Canadians lack Creativity 

The $145 Blank Piece of Paper

My favourite work of art and my personal window on the world of aesthetics is a blank piece of paper.   
It cost me $145 plus postage about ten years ago.  
I have never regretted spending the money.
The piece of paper now hangs on the wall of my office, makes me smile every time I look at it, and even evokes faint feelings of pride from time to time.
The blank paper is an editorial cartoon commenting on the release of a book that I edited and helped write.  The book,  Renaissance IIis subtitled Canadian Creativity and Innovation in the New Millennium and was compiled to synthesize the results of a series of symposia, workshops, and conferences organized to celebrate the arrival of the new century and millennium by encouraging new ways of looking at the world specifically through unconventional, cross-disciplinary collaborations in the arts and sciences.  
The series and writing the book were fun projects that featured contributions of Nobel Laureate scientists, great writers, philosophers, and innovative thinkers like Arthur C. Clarke who participated in our conferences (see Sir Arthur's neat comments on the book about half way down in my bio).  It was cool to meet these people and collate their ideas on creativity.
Creativity as Front-page News 
The book caused a surprising stir at the time in part because its urgings to do more and better were seen as an indictment of Canadian creativity and innovation and was reported under simple headlines like “Canadians suffering from a lack of Creativity” – the background punch line to the blank, empty, void editorial cartoon.   I might have hoped for other kinds of media coverage for the book – in my dreams.  
But it was cool to see the discussion on the issues in the media, and the editorial cartoon seemed iconic so I resolved to buy the original.  A couple of phone calls revealed that the sale of such works is quite common and that there was an established infrastructure for ordering and buying.
“I can’t believe this,” I said to the Edmonton Journal phone answerer that day. “But I would like to buy a blank piece of paper from you.”
I was informed of the set price and the absence of any process for haggling.  I later talked to the artist (the still scribbling Malcolm Mayes), ordered it, and soon received the thin and pricy piece-of-paper package in the mail.   Normally, I would spend a few bucks on a decent frame for an original work of art, but not wanting to amplify my expenditure on the blank piece of paper, I took a photo out of a frame in the basement and reused it.
Now, you can probably understand why I still smile and even laugh at my piece of paper and myself.
But you might be surprised by the degree to which it has influenced by perception of art, understanding of art  appreciation, and aesthetics.
The fact that a blank space can evoke personal and real emotions makes it easier to accept that colours in unique combinations, abstract images, and the surreal have a specific power and effect.  I thought of my relationship with my blank piece of paper a lot this summer at the Reina Sofia Museo in Madrid when it helped me grasp at how the choreographed images in Picasso’s Guernica and Dali’s the Great Masturbator could hold special powers and evoke the responses they have.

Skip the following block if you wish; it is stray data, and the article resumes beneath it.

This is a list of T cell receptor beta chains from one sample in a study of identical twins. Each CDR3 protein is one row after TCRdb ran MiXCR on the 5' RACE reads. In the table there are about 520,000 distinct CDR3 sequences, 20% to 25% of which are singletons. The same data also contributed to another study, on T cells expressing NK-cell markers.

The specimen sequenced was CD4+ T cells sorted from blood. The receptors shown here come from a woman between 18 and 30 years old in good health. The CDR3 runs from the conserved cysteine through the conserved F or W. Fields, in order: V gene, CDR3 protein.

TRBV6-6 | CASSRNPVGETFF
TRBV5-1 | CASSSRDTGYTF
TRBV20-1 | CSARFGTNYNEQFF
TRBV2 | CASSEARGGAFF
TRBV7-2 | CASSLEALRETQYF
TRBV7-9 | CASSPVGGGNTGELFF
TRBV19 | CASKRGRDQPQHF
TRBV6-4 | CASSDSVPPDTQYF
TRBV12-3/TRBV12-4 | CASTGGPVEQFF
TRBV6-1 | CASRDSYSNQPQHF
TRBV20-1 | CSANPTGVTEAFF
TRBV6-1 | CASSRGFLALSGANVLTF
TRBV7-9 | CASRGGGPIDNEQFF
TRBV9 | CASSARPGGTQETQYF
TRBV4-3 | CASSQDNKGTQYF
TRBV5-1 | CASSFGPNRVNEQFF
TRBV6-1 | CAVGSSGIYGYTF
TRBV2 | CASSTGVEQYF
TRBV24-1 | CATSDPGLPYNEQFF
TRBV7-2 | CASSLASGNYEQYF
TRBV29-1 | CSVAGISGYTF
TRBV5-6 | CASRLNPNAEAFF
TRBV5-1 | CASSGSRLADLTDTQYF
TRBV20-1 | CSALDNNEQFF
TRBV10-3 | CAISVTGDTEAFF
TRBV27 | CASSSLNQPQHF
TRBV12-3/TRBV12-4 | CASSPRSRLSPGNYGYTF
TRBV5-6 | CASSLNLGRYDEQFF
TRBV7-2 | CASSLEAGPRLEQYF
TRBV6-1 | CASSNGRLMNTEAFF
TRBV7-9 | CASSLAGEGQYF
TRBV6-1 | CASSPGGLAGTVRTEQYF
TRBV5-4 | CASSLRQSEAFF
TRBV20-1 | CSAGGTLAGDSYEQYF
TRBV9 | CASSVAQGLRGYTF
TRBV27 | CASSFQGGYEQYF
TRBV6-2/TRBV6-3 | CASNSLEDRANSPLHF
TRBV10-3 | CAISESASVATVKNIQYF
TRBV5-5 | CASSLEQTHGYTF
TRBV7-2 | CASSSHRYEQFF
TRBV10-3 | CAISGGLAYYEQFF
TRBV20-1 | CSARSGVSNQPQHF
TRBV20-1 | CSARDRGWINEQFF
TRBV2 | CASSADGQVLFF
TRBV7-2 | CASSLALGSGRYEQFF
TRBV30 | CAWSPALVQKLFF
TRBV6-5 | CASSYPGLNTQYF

With my empty piece of paper as a personal point of reference and touchstone, mind-wrenching concepts like those flowing through lofty debates around aesthetic absolutes started to make sense to me.  
In the past, if I were forced to dictate an absolute in the world of art, I am pretty sure that I would have said that a basic requirement would be for the artist to actually do something to his chosen medium – but my editorial cartoonist guy left the paper untouched and thereby created a piece of art just because of the circumstance.  Perhaps, this work of art appeals on a deeper level to my long-running inclination toward doing as little as possible myself (see these two blog-post odes to the impact of doing nothing Dead Fish and the 6th Beatle).
In any case, because my piece of paper can challenge even this basic notion of the artist being required to do something to his or her art for it to become art, I am ready to agree that every true work of art should be judged by its own intent and its own individual set of rules.  There are really no rules – only instincts, emotions, and that thing the pretentious among us label “good taste,”  but might also be called sensitivity to context.
Ten years ago, if I had read that sentence in a book or magazine –
“every true work of art should be judged by its own intent and its own individual set of rules”
- I would have assumed the writer was on acid or, worse, was a toxic purveyor of useless abstraction.
But now, not only does it make sense to me, I can say stuff like that with a straight face in public. Cool again.
If I was an artist, there would only be one rule that I would apply – to create joy – in my audience and in me.
The guy who chose not to touch that piece of paper in Edmonton ten years ago certainly did that for me, and I hope that he drew personal joy from making a slightly outrageous idea work.
This may be what creativity and innovation is all about – somehow making the outrageous work  - and – it amuses me to no end to think that the greatest aspirations that my little book might have had could be well represented by the blank piece of paper on my wall.

(This is the Book -  10 years old now - 
Email me if your are interested - 

we'll work out a deal ... I might give you a copy in exchange for another blank piece of paper -)

Better still - check out the new book 
- a satire of Don Quixote in a Government Office